Robert Hampton

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8th June 2012

Wall to Wall
Posted by at 12.39am | Out and About | 4 responses

Checkpoint Charlie "You Are Entering The American Sector" signMy history lessons in school were heavy on Germanic stuff. World War II featured prominently, of course, but I was always slightly more fascinated by the post-war era, particularly the political situation that led to the division of Germany and the erection of the Berlin Wall.

Die Berliner Mauer carved its way through the city, separating West Berlin from the country of East Germany entirely. It wasn’t a neat separation, as the wall zig-zagged and wiggled its way through the streets to reflect the borders of the post-war occupation zones. Roads were blocked and railway lines severed. People living on the same street found themselves separated from their neighbours. The only access to and from West Berlin was via a handful of road, rail and air corridors. For East Germans and East Berliners, crossing the border was deliberately made as difficult as possible.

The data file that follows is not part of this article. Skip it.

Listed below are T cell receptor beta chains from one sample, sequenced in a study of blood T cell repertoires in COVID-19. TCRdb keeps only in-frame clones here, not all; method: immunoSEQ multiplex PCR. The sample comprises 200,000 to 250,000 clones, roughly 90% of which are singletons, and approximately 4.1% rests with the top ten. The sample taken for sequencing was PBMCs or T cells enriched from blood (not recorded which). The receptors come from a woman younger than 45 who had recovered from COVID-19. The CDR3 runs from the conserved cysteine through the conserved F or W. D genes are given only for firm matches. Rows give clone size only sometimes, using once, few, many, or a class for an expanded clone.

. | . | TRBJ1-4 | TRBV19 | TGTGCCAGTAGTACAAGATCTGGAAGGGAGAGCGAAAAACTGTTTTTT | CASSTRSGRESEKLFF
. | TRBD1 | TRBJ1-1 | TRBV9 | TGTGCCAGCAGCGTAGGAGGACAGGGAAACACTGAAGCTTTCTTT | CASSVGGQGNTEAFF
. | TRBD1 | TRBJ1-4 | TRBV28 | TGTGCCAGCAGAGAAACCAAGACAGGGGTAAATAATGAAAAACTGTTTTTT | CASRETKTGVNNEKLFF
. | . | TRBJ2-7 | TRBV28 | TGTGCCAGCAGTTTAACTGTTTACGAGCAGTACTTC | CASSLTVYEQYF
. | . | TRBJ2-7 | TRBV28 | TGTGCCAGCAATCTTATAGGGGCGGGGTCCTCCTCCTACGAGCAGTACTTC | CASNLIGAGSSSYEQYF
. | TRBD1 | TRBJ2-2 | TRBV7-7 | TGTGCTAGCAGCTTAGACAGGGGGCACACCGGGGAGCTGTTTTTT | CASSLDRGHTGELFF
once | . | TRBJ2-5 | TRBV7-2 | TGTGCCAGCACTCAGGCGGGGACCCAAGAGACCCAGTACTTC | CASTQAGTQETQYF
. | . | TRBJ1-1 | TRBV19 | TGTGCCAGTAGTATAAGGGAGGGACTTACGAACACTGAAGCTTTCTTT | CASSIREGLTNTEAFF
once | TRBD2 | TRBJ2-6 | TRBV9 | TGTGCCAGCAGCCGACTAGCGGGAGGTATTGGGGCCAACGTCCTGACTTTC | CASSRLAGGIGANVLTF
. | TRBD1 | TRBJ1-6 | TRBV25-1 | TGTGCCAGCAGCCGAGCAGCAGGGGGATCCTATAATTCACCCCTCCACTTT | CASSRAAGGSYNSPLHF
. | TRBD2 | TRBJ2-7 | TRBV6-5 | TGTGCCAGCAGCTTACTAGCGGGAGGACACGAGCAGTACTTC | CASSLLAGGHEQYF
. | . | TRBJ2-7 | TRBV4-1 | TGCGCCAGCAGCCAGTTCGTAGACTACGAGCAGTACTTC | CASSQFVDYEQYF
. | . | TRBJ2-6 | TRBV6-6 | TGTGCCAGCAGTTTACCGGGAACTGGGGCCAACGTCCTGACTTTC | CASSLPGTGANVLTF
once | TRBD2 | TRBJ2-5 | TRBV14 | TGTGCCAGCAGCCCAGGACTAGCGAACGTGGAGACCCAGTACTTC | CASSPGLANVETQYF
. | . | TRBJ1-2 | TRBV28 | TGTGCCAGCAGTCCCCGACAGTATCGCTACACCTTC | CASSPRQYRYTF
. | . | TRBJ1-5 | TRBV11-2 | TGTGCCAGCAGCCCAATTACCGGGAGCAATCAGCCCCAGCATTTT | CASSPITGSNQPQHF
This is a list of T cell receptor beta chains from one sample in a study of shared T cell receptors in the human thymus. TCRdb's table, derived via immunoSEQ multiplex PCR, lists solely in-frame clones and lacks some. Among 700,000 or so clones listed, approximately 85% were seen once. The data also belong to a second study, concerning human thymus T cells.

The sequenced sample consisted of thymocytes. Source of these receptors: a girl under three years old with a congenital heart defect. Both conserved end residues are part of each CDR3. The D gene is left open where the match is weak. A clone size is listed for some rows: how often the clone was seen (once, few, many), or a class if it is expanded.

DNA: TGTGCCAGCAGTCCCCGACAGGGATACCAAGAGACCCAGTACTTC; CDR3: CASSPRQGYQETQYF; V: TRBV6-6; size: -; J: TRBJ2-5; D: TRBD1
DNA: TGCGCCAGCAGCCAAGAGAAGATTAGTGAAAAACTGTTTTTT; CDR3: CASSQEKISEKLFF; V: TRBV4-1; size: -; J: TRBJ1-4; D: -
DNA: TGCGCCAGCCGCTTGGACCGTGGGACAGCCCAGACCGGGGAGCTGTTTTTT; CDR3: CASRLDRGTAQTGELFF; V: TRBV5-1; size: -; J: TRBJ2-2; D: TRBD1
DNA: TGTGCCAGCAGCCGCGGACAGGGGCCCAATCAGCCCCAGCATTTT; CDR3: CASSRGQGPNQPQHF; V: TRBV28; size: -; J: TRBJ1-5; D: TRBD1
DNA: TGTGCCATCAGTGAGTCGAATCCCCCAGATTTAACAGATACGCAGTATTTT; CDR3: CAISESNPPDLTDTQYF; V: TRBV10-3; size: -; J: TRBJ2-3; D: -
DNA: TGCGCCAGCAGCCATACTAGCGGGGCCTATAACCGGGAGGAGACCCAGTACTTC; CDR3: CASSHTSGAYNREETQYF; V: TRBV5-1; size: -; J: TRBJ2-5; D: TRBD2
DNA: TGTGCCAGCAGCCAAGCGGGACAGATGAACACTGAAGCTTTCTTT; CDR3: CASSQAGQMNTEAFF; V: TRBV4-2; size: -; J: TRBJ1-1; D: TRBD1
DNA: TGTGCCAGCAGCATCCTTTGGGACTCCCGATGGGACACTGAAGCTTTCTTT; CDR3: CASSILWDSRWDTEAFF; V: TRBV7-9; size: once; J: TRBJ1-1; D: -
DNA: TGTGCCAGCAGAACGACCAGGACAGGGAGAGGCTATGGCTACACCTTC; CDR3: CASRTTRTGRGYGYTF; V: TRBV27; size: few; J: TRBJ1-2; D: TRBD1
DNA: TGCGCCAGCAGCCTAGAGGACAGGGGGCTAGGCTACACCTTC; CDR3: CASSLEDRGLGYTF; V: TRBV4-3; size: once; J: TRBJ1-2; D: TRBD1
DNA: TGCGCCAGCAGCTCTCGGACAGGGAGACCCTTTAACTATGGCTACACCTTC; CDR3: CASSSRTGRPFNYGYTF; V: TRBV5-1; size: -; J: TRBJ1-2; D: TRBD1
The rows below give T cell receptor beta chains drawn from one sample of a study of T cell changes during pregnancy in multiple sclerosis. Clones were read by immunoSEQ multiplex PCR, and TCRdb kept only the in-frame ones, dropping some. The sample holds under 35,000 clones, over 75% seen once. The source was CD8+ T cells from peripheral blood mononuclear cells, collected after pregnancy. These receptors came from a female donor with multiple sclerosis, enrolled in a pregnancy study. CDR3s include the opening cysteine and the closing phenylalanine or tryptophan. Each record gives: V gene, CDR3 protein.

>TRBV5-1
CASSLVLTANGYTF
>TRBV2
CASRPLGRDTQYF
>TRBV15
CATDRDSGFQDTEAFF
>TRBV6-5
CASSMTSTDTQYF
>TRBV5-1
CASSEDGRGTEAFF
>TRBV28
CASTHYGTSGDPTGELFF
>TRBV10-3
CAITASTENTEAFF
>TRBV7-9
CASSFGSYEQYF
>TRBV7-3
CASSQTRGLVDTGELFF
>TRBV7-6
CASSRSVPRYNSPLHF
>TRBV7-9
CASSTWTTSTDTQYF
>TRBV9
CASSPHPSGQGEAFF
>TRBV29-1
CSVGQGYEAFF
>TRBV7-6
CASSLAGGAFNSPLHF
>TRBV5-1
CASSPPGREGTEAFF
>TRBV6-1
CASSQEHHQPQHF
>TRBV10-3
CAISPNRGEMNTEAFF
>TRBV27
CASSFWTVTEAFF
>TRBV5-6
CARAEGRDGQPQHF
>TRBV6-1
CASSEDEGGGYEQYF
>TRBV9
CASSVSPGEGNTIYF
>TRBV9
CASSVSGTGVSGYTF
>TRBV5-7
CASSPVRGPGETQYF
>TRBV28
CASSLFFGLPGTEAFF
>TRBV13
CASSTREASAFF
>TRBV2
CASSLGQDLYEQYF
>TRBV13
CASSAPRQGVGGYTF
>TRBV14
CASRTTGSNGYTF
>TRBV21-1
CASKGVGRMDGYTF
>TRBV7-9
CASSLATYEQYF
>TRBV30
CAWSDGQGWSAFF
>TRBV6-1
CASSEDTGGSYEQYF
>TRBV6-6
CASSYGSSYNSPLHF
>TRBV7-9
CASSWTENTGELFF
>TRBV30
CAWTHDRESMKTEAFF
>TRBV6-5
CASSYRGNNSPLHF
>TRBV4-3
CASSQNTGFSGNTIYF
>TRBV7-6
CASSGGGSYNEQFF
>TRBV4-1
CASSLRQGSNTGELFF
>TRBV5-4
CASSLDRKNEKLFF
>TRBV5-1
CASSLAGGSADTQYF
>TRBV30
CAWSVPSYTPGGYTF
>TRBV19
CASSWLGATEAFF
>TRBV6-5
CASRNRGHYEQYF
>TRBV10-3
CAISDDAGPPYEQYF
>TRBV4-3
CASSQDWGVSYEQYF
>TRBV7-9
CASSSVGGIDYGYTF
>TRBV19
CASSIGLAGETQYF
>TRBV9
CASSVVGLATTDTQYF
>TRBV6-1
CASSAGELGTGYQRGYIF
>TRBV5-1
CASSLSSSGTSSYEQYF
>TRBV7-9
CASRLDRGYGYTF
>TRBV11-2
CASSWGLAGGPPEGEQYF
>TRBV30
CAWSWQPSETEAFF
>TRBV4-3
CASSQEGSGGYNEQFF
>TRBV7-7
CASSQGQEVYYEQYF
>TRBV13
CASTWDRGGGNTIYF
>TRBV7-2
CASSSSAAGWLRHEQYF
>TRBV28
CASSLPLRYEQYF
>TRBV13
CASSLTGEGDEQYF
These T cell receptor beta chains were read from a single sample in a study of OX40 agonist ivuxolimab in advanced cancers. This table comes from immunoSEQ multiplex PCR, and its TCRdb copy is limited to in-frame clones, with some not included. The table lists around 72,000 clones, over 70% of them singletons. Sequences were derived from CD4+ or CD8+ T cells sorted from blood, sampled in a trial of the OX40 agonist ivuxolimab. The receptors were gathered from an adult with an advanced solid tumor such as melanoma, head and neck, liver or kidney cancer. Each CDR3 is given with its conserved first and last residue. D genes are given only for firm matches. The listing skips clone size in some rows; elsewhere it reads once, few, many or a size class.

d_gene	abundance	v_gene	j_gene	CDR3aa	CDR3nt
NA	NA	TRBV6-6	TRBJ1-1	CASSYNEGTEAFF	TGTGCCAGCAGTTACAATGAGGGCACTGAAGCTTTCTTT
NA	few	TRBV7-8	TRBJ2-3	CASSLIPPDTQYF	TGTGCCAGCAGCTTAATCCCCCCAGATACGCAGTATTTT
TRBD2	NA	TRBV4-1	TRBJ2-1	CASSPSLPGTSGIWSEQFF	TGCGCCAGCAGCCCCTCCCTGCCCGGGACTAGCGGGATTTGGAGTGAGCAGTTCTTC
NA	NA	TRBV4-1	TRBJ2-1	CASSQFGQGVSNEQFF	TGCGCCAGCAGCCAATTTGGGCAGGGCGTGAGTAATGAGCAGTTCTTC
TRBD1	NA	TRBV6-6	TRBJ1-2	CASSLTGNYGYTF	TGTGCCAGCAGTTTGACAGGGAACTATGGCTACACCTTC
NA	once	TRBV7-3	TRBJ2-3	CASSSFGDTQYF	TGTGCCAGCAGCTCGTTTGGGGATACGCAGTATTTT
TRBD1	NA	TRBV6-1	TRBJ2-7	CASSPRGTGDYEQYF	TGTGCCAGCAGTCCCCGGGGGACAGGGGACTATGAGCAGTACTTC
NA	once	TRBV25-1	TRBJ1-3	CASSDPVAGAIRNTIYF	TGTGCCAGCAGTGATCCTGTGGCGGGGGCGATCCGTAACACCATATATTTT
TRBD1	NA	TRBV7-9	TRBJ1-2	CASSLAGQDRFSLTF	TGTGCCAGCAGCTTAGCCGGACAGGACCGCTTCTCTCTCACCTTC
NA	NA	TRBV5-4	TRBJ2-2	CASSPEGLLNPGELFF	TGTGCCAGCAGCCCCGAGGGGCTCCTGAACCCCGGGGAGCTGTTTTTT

Berlin WallUS President Reagan’s demand to the Soviet authorities (“Tear down this wall!”) was belatedly acted upon in 1989. 23 years later, there is little of the Wall left, and what remains is in various states of decay.

Reunification and reconstruction has removed most of the physical evidence of The Wall but it still makes its presence felt in some ways. There are still two distinct “city centres” recognisable in East and West Berlin. To this day, the city’s tram network abruptly stops at the former border (The West Berlin authorities abandoned trams while East Berlin retained them), although there are plans to extend it into the West.

My knowledge of the Berlin Wall was largely limited to that gleaned from playing the eponymous Scenario in SimCity 3000 (which, as it turns out, is not accurate). In order to rectify this, Andrew and I set out to find ourselves some Cold War relics.

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